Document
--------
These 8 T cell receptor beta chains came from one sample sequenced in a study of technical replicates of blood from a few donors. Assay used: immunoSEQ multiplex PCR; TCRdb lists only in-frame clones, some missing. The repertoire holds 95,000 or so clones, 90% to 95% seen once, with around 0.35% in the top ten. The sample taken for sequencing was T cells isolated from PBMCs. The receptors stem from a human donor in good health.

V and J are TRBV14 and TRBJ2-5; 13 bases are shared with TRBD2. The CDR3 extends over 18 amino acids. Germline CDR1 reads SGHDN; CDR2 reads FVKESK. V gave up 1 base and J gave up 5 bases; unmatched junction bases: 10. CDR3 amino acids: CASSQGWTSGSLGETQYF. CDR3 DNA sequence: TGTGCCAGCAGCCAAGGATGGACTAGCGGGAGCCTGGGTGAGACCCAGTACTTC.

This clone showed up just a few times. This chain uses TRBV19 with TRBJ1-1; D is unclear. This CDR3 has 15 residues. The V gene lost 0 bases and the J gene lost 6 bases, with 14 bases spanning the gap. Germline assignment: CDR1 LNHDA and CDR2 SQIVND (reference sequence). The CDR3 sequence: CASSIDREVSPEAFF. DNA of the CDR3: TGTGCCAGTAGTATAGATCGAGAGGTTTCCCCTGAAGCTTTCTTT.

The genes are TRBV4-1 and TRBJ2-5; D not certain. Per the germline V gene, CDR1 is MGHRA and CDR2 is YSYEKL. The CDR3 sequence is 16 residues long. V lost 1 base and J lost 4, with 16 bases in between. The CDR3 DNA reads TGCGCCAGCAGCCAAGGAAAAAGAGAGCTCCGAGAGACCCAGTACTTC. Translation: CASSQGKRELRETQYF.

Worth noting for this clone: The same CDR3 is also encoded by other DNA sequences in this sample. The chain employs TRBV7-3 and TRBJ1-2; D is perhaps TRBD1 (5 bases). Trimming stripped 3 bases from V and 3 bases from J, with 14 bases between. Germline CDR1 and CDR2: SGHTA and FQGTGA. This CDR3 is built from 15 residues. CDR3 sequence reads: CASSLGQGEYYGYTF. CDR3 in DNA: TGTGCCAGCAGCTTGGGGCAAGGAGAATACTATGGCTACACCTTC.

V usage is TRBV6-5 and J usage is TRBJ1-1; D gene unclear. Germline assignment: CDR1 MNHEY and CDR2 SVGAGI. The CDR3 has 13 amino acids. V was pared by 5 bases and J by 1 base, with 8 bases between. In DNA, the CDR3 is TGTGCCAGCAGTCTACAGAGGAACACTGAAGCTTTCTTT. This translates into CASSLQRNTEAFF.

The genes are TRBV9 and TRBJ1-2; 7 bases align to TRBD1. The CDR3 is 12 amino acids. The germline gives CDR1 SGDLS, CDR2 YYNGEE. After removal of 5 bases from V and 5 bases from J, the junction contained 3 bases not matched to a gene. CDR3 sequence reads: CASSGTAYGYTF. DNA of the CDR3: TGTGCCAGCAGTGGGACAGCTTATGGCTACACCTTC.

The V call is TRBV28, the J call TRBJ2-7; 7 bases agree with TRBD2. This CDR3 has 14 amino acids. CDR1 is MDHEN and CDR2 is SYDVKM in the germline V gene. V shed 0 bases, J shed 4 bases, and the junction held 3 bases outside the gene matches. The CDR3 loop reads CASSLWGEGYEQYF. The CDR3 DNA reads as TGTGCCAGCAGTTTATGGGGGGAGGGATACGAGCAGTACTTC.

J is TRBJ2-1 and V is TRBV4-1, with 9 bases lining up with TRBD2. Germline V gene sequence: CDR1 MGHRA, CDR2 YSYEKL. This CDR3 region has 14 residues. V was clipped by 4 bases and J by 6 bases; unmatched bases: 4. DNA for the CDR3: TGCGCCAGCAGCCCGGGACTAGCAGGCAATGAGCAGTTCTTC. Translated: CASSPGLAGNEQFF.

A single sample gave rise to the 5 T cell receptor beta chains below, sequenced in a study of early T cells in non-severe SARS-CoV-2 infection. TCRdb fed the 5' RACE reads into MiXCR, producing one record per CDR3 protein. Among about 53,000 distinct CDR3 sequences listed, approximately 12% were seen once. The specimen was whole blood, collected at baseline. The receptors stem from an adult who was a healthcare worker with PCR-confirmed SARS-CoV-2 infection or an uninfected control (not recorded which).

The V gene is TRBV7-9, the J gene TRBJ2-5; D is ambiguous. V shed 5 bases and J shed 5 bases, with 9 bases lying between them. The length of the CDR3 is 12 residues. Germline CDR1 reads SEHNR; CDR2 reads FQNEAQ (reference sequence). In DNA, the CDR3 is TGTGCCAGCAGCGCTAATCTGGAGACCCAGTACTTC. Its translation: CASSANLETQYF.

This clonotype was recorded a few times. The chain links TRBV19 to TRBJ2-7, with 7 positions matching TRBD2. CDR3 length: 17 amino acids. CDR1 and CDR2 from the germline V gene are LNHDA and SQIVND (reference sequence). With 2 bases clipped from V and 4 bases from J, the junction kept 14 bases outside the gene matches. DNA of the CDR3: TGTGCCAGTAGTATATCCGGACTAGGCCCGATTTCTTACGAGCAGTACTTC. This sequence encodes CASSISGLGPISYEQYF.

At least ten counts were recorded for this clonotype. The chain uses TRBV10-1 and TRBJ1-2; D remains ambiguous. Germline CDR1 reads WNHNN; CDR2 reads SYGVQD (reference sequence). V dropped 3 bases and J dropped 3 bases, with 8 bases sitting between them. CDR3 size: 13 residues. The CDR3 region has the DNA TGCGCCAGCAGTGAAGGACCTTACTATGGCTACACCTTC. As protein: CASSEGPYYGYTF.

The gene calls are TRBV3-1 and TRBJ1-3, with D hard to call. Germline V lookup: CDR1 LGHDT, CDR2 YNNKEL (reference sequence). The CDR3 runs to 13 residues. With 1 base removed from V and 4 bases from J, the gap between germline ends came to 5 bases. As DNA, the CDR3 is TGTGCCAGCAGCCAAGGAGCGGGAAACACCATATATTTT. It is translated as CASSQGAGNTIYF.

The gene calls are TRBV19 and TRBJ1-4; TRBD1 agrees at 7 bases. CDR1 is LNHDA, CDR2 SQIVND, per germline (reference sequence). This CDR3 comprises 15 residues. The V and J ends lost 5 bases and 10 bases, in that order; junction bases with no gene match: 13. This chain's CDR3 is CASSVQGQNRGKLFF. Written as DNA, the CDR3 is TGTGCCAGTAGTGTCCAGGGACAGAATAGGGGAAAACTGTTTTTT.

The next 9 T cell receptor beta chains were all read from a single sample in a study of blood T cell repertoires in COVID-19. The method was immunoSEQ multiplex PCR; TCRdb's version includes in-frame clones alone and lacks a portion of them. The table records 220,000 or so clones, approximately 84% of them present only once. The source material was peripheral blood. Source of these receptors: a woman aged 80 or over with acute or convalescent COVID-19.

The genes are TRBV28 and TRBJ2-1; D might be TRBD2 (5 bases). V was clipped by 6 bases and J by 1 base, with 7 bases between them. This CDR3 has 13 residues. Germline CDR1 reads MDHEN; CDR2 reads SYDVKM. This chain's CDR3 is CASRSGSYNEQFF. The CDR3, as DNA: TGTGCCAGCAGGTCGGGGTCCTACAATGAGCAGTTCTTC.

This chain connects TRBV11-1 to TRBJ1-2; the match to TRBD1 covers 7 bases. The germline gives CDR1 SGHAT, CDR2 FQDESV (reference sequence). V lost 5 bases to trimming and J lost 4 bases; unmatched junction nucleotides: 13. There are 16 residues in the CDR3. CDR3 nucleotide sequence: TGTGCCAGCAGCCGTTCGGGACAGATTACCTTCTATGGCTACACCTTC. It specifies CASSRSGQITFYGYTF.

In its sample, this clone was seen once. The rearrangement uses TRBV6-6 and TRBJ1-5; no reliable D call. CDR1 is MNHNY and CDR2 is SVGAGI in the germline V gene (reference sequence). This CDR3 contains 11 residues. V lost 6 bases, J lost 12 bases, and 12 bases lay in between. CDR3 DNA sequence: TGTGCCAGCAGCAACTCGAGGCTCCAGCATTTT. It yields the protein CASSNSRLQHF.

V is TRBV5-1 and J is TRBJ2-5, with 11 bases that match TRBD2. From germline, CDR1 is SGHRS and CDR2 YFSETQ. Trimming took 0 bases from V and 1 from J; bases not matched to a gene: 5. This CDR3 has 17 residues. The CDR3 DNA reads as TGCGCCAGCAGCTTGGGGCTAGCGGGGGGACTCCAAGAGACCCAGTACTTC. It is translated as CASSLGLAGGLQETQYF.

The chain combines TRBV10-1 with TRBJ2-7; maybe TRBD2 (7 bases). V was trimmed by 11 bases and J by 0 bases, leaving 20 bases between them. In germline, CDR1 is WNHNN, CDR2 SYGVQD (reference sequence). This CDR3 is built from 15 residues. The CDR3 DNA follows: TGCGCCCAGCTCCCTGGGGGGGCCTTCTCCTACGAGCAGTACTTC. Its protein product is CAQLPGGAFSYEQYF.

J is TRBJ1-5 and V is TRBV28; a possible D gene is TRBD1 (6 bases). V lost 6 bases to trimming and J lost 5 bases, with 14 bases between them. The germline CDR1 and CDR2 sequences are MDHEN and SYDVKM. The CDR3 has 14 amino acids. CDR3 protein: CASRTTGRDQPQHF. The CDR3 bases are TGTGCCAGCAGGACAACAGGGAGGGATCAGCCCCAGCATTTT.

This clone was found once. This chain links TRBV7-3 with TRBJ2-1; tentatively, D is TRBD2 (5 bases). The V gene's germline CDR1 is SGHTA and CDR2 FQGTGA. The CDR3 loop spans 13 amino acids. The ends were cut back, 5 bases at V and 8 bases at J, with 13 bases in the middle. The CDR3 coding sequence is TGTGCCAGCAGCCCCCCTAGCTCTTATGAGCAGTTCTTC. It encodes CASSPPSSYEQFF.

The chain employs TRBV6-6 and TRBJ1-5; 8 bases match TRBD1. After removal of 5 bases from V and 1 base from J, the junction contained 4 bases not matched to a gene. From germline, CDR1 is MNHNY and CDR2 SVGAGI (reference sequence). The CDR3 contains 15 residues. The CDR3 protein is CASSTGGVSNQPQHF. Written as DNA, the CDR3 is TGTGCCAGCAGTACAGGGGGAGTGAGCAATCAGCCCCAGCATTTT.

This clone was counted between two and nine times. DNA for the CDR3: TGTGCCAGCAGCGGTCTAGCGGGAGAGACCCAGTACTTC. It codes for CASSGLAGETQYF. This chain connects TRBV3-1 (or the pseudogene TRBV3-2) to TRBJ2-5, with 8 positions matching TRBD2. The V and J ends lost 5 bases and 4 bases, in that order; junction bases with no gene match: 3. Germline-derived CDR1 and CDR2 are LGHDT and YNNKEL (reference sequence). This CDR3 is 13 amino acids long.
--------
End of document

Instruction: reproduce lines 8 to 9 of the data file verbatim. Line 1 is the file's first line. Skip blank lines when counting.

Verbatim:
The V call is TRBV28, the J call TRBJ2-7; 7 bases agree with TRBD2. This CDR3 has 14 amino acids. CDR1 is MDHEN and CDR2 is SYDVKM in the germline V gene. V shed 0 bases, J shed 4 bases, and the junction held 3 bases outside the gene matches. The CDR3 loop reads CASSLWGEGYEQYF. The CDR3 DNA reads as TGTGCCAGCAGTTTATGGGGGGAGGGATACGAGCAGTACTTC.

J is TRBJ2-1 and V is TRBV4-1, with 9 bases lining up with TRBD2. Germline V gene sequence: CDR1 MGHRA, CDR2 YSYEKL. This CDR3 region has 14 residues. V was clipped by 4 bases and J by 6 bases; unmatched bases: 4. DNA for the CDR3: TGCGCCAGCAGCCCGGGACTAGCAGGCAATGAGCAGTTCTTC. Translated: CASSPGLAGNEQFF.